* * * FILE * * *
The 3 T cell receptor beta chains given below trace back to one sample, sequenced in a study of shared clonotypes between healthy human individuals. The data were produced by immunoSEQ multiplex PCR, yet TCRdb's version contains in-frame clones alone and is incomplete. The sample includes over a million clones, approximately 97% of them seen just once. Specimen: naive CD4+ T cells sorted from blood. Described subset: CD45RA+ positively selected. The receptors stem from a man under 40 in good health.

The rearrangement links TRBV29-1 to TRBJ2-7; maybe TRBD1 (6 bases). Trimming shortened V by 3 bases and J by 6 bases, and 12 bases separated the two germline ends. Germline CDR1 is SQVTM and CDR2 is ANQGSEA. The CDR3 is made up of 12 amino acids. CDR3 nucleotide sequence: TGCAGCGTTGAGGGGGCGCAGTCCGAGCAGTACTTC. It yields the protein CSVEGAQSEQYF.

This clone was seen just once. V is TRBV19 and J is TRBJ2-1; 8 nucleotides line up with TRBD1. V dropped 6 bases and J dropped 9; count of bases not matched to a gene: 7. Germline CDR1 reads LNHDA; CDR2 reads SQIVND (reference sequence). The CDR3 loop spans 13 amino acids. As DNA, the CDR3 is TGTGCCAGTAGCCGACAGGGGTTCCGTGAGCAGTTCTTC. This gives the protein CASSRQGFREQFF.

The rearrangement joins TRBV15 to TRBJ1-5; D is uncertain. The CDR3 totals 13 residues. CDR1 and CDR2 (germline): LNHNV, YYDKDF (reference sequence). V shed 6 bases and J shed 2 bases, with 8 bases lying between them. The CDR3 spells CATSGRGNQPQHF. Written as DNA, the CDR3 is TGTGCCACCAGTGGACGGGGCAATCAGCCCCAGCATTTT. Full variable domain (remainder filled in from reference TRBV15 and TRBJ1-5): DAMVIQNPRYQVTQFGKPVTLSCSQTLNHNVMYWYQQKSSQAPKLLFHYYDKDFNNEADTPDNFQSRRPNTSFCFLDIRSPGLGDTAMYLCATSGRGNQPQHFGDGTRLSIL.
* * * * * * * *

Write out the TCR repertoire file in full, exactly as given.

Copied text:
The 3 T cell receptor beta chains given below trace back to one sample, sequenced in a study of shared clonotypes between healthy human individuals. The data were produced by immunoSEQ multiplex PCR, yet TCRdb's version contains in-frame clones alone and is incomplete. The sample includes over a million clones, approximately 97% of them seen just once. Specimen: naive CD4+ T cells sorted from blood. Described subset: CD45RA+ positively selected. The receptors stem from a man under 40 in good health.

The rearrangement links TRBV29-1 to TRBJ2-7; maybe TRBD1 (6 bases). Trimming shortened V by 3 bases and J by 6 bases, and 12 bases separated the two germline ends. Germline CDR1 is SQVTM and CDR2 is ANQGSEA. The CDR3 is made up of 12 amino acids. CDR3 nucleotide sequence: TGCAGCGTTGAGGGGGCGCAGTCCGAGCAGTACTTC. It yields the protein CSVEGAQSEQYF.

This clone was seen just once. V is TRBV19 and J is TRBJ2-1; 8 nucleotides line up with TRBD1. V dropped 6 bases and J dropped 9; count of bases not matched to a gene: 7. Germline CDR1 reads LNHDA; CDR2 reads SQIVND (reference sequence). The CDR3 loop spans 13 amino acids. As DNA, the CDR3 is TGTGCCAGTAGCCGACAGGGGTTCCGTGAGCAGTTCTTC. This gives the protein CASSRQGFREQFF.

The rearrangement joins TRBV15 to TRBJ1-5; D is uncertain. The CDR3 totals 13 residues. CDR1 and CDR2 (germline): LNHNV, YYDKDF (reference sequence). V shed 6 bases and J shed 2 bases, with 8 bases lying between them. The CDR3 spells CATSGRGNQPQHF. Written as DNA, the CDR3 is TGTGCCACCAGTGGACGGGGCAATCAGCCCCAGCATTTT. Full variable domain (remainder filled in from reference TRBV15 and TRBJ1-5): DAMVIQNPRYQVTQFGKPVTLSCSQTLNHNVMYWYQQKSSQAPKLLFHYYDKDFNNEADTPDNFQSRRPNTSFCFLDIRSPGLGDTAMYLCATSGRGNQPQHFGDGTRLSIL.